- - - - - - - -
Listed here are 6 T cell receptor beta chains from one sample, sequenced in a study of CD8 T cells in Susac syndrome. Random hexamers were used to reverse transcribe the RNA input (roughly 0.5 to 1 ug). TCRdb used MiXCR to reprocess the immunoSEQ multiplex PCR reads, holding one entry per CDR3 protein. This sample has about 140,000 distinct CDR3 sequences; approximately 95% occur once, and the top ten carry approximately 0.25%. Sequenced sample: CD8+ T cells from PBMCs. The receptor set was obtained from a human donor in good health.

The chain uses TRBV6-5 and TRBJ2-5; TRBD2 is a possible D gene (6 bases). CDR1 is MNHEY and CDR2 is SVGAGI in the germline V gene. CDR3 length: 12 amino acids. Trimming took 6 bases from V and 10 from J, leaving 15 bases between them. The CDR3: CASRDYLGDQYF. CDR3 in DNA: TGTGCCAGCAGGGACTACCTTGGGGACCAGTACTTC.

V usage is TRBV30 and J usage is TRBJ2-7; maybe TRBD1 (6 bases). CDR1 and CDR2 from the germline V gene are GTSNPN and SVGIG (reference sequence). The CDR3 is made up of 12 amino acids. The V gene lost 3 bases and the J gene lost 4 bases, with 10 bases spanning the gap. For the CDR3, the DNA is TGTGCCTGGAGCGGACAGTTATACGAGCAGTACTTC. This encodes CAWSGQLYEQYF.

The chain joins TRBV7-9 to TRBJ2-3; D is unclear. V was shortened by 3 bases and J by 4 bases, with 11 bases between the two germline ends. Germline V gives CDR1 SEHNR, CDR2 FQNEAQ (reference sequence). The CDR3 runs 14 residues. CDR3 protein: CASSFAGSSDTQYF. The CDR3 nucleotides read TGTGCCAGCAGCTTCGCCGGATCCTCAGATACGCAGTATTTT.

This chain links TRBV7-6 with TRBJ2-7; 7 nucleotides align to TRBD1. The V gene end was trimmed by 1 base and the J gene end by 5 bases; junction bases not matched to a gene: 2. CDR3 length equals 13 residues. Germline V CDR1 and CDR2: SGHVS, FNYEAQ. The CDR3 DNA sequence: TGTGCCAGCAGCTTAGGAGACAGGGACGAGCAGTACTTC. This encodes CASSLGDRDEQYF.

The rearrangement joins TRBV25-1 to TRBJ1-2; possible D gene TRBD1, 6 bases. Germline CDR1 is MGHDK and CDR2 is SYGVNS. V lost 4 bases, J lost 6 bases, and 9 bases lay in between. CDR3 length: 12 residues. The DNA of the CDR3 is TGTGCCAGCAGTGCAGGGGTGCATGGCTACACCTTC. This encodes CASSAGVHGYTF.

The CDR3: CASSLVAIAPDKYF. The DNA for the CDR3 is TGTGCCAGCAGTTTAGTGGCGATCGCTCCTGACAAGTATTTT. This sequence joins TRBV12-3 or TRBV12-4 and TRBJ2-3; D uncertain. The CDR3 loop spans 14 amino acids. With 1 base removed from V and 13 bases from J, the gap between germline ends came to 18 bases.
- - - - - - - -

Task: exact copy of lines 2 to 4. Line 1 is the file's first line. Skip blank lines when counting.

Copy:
The chain uses TRBV6-5 and TRBJ2-5; TRBD2 is a possible D gene (6 bases). CDR1 is MNHEY and CDR2 is SVGAGI in the germline V gene. CDR3 length: 12 amino acids. Trimming took 6 bases from V and 10 from J, leaving 15 bases between them. The CDR3: CASRDYLGDQYF. CDR3 in DNA: TGTGCCAGCAGGGACTACCTTGGGGACCAGTACTTC.

V usage is TRBV30 and J usage is TRBJ2-7; maybe TRBD1 (6 bases). CDR1 and CDR2 from the germline V gene are GTSNPN and SVGIG (reference sequence). The CDR3 is made up of 12 amino acids. The V gene lost 3 bases and the J gene lost 4 bases, with 10 bases spanning the gap. For the CDR3, the DNA is TGTGCCTGGAGCGGACAGTTATACGAGCAGTACTTC. This encodes CAWSGQLYEQYF.

The chain joins TRBV7-9 to TRBJ2-3; D is unclear. V was shortened by 3 bases and J by 4 bases, with 11 bases between the two germline ends. Germline V gives CDR1 SEHNR, CDR2 FQNEAQ (reference sequence). The CDR3 runs 14 residues. CDR3 protein: CASSFAGSSDTQYF. The CDR3 nucleotides read TGTGCCAGCAGCTTCGCCGGATCCTCAGATACGCAGTATTTT.